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New code for UK laying hens and pullets issued

16 August 2018

Earlier this month the UK updated and issued a new welfare code for laying hens and pullets. The update is part of a programme of reforms designed to enhance the welfare of animals

Words Melanie Epp

“This code was carefully consulted on with industry experts and uses the most recent scientific and veterinary advice to ensure this clear guidance provides the best advice to owners and keepers to help ensure the high welfare standards of their animals,” said Minister for Animal Welfare Lord Gardiner.

Under the new code, UK producers are required to provide a more enriched environment for laying hens. Doing so will help them to display some of their more natural behaviours, such as foraging, scratching and pecking.

The code is also designed to provide guidance to producers on how to assess the welfare of their animals and provides guidance on what to do in the case of health-related emergencies.

“We have some of the highest animal welfare standards in the world and are going further in a number of areas, including our plans to raise maximum sentences for animal cruelty to five years, and making CCTV mandatory in abattoirs,” said Lord Gardiner.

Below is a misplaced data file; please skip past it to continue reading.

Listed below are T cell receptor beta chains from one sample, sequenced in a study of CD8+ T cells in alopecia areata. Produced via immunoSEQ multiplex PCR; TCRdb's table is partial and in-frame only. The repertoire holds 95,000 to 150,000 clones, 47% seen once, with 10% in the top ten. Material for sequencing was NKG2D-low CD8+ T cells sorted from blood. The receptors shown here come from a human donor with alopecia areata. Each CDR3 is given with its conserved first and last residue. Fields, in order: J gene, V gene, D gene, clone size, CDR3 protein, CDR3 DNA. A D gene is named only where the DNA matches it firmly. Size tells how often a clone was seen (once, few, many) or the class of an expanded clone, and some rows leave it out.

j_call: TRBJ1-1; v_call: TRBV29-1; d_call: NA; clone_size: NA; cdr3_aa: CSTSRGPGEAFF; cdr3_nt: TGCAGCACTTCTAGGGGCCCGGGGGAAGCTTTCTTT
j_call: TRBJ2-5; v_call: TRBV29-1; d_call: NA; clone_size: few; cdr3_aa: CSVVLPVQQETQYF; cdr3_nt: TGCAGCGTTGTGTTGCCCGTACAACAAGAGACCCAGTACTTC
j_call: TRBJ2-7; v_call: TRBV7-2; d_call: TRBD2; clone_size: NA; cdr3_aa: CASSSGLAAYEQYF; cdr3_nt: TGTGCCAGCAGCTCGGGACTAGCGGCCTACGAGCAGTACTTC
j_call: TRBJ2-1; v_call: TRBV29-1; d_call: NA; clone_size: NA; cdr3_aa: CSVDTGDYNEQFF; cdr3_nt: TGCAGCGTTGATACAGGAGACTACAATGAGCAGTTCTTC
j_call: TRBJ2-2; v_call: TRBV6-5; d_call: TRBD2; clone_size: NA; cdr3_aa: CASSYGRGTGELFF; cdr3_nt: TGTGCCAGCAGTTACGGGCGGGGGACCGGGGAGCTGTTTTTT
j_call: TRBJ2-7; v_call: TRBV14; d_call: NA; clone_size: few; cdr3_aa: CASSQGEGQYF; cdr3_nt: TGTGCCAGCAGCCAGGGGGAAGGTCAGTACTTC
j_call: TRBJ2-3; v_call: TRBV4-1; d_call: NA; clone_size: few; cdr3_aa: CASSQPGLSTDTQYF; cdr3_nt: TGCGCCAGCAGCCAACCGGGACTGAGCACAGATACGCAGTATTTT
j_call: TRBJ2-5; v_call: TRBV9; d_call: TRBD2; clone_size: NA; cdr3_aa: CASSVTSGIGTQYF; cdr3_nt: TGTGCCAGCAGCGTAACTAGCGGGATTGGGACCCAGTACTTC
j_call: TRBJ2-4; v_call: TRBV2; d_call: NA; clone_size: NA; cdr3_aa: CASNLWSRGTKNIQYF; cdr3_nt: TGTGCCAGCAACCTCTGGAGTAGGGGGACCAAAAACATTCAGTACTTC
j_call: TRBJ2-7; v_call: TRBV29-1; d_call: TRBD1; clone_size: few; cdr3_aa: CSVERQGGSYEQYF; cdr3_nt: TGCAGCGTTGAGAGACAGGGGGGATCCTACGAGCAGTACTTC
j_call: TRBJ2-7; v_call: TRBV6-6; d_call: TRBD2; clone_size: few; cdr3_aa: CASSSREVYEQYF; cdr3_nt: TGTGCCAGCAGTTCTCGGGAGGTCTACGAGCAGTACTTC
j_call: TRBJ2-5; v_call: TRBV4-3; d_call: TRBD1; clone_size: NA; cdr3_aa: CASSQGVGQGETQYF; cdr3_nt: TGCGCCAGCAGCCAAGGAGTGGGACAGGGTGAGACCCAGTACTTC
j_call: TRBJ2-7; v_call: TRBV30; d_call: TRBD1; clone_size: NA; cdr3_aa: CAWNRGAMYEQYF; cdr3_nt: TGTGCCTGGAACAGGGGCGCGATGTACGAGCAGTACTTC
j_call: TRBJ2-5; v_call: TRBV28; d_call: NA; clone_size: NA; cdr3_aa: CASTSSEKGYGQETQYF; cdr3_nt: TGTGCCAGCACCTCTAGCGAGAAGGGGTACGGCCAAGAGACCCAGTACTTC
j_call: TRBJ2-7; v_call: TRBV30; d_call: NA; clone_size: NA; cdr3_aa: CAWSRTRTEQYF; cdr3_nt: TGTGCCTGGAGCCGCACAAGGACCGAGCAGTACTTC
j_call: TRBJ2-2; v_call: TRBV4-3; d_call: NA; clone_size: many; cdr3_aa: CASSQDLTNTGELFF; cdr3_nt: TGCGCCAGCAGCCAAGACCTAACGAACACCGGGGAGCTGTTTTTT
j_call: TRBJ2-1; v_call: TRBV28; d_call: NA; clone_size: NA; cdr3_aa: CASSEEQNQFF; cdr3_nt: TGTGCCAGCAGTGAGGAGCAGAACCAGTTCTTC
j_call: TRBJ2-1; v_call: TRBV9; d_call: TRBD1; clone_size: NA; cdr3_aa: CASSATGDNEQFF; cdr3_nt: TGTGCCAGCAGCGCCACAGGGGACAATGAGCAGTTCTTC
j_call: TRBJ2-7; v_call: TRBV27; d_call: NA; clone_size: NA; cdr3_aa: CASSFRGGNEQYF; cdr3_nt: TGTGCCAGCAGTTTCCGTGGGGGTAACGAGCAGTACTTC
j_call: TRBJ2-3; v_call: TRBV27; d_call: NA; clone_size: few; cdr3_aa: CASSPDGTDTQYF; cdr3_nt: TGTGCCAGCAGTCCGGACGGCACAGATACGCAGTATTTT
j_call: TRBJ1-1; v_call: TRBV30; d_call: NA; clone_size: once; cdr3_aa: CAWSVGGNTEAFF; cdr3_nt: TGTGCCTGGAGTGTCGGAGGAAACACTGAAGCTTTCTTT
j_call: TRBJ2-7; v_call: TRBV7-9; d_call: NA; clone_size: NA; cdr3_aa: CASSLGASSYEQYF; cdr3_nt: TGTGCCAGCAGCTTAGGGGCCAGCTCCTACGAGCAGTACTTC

Duncan Priestner, an egg producer in Cheshire and National Farmers Union (NFU) board member, welcomes the new code. Priestner, who is past chairman of the NFU, raises 120,000 layers.

“The last code of practice was 2002, so it was woefully out of date,” said Priestner. “We all welcome a new code of practice. This is a legal requirement; we should all have it and we should all read it.”

“It was a little bit strange that we had a code that hadn't been renewed for so long,” he continued.

A lot of the changes were just in terminology, said Priestner, who said the new code now uses more farmer-friendly language.

Most of the changes won’t impact Priester who says he has three health and welfare plans on-farm. But he is concerned about moving towards ending beak trimming as he feels the industry isn’t quite ready yet.

Under the new code, beak trimming is permitted on birds up to 10 days old using infrared technology. But the practice is only permissible for the purpose of reducing injurious pecking. The code advises producers to actively consider stopping beak trimming once all management strategies are in place and good feather cover is achieved throughout lay for at least two consecutive flocks.

“We don’t think the birds – the breeds – are quite in the position yet where we can actually do that,” said Priestner. “I expect one day in the future they probably will be, but we don’t want to bring it on too early and then have welfare issues, especially in the free-range sector.”

Animal and Plant Health Agency inspectors will use the code when investigating allegations of poor welfare. The new animal welfare code for layers and pullets can be found online here.

 





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